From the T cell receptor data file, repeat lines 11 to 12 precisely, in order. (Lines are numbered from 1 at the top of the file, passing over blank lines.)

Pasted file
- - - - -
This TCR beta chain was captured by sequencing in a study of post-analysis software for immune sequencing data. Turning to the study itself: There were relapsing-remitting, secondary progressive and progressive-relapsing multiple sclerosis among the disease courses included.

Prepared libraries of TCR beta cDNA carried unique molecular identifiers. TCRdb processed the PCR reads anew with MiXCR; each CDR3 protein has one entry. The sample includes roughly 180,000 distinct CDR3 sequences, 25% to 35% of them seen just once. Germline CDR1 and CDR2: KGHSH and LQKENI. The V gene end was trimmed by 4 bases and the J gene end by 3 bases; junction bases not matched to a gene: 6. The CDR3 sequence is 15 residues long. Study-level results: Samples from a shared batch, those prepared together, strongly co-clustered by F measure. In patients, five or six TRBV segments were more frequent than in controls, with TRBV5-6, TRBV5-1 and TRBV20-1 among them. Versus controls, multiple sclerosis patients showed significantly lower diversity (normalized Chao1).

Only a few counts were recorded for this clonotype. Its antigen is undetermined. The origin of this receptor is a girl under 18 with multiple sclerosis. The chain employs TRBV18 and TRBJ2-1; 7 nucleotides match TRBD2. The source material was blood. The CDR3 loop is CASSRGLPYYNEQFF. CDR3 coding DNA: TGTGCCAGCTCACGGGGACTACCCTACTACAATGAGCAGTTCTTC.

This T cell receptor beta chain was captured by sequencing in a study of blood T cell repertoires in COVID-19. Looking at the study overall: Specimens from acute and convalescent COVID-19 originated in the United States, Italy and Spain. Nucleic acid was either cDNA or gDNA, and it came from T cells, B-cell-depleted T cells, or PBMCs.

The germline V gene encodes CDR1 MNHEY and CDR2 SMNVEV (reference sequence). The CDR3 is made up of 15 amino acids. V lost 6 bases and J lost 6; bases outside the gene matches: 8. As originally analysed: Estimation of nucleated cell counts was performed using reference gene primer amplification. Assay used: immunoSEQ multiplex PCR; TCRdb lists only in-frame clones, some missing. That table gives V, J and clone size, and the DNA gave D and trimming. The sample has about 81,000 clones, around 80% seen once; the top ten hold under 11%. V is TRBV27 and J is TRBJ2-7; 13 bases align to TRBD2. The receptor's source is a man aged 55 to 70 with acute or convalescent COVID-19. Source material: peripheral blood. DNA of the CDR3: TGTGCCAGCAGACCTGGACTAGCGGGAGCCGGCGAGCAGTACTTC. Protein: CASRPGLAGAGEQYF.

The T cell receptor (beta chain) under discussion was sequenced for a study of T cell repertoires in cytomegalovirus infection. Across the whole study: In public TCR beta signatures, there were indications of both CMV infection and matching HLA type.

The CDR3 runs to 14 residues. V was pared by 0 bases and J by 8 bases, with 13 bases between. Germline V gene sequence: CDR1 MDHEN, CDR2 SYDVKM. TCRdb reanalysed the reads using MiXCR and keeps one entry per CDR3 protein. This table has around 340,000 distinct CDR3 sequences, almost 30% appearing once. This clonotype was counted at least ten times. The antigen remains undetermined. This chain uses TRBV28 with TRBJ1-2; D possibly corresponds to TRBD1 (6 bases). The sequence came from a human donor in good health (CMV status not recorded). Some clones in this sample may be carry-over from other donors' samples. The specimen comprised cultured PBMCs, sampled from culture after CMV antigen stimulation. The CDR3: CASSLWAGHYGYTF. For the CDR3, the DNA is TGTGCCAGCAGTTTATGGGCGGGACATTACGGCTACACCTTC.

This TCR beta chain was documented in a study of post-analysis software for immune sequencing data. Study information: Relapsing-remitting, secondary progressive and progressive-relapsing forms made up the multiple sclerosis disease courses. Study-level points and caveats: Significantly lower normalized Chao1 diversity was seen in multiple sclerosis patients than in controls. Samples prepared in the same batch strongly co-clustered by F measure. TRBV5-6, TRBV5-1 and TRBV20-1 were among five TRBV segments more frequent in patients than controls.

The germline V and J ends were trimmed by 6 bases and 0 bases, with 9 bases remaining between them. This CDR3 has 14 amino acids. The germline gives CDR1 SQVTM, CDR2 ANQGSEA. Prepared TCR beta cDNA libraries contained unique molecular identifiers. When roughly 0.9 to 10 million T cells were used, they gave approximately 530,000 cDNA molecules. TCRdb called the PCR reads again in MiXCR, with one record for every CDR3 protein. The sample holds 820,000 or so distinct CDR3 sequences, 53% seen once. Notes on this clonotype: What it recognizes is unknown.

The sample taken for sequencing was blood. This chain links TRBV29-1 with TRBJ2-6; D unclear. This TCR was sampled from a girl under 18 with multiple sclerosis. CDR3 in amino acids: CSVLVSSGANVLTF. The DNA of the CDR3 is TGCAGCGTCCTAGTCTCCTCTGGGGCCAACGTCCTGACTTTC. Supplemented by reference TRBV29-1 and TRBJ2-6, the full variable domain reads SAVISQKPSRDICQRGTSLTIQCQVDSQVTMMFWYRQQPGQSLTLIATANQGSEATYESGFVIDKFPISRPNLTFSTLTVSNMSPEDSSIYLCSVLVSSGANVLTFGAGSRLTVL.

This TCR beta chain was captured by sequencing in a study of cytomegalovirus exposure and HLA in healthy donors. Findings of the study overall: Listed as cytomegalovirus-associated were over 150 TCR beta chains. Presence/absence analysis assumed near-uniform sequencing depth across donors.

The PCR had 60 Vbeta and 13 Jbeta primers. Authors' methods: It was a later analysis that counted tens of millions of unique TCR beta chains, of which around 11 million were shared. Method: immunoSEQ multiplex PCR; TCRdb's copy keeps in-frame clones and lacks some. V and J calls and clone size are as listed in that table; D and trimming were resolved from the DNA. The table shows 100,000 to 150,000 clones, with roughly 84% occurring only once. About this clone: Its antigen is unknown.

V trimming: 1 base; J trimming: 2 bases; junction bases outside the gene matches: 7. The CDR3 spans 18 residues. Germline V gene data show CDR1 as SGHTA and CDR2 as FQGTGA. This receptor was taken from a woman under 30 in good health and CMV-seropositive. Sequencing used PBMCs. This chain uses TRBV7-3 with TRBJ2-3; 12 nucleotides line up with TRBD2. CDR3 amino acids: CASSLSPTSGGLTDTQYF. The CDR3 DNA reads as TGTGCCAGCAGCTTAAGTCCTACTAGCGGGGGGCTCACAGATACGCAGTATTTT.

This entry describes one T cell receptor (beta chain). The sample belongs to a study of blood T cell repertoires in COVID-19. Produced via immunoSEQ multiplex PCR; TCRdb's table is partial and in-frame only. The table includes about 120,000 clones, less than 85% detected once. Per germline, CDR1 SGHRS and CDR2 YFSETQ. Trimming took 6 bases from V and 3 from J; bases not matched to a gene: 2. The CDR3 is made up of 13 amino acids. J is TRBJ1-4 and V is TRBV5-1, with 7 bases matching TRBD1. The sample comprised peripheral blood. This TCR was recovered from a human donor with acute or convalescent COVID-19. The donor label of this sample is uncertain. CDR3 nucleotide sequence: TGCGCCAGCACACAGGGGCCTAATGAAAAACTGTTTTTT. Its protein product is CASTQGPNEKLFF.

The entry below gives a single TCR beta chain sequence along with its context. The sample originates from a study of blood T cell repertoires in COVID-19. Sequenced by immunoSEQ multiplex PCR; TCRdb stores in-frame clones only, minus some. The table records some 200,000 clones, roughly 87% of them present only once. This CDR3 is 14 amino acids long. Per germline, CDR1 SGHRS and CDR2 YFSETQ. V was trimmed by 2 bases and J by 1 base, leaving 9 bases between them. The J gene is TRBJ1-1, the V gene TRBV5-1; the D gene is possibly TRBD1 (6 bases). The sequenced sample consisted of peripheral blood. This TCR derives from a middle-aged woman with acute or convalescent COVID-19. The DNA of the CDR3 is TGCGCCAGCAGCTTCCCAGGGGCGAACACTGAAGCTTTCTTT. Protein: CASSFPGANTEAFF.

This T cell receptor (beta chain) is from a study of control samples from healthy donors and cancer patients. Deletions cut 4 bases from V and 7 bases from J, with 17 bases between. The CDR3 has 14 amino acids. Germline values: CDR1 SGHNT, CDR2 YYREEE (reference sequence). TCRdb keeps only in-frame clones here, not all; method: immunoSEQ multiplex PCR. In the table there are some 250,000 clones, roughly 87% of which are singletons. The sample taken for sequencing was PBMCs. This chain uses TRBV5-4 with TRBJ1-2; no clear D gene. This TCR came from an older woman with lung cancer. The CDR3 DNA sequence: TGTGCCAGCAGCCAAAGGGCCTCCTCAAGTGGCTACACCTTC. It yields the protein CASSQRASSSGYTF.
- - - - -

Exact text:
This TCR beta chain was captured by sequencing in a study of cytomegalovirus exposure and HLA in healthy donors. Findings of the study overall: Listed as cytomegalovirus-associated were over 150 TCR beta chains. Presence/absence analysis assumed near-uniform sequencing depth across donors.

The PCR had 60 Vbeta and 13 Jbeta primers. Authors' methods: It was a later analysis that counted tens of millions of unique TCR beta chains, of which around 11 million were shared. Method: immunoSEQ multiplex PCR; TCRdb's copy keeps in-frame clones and lacks some. V and J calls and clone size are as listed in that table; D and trimming were resolved from the DNA. The table shows 100,000 to 150,000 clones, with roughly 84% occurring only once. About this clone: Its antigen is unknown.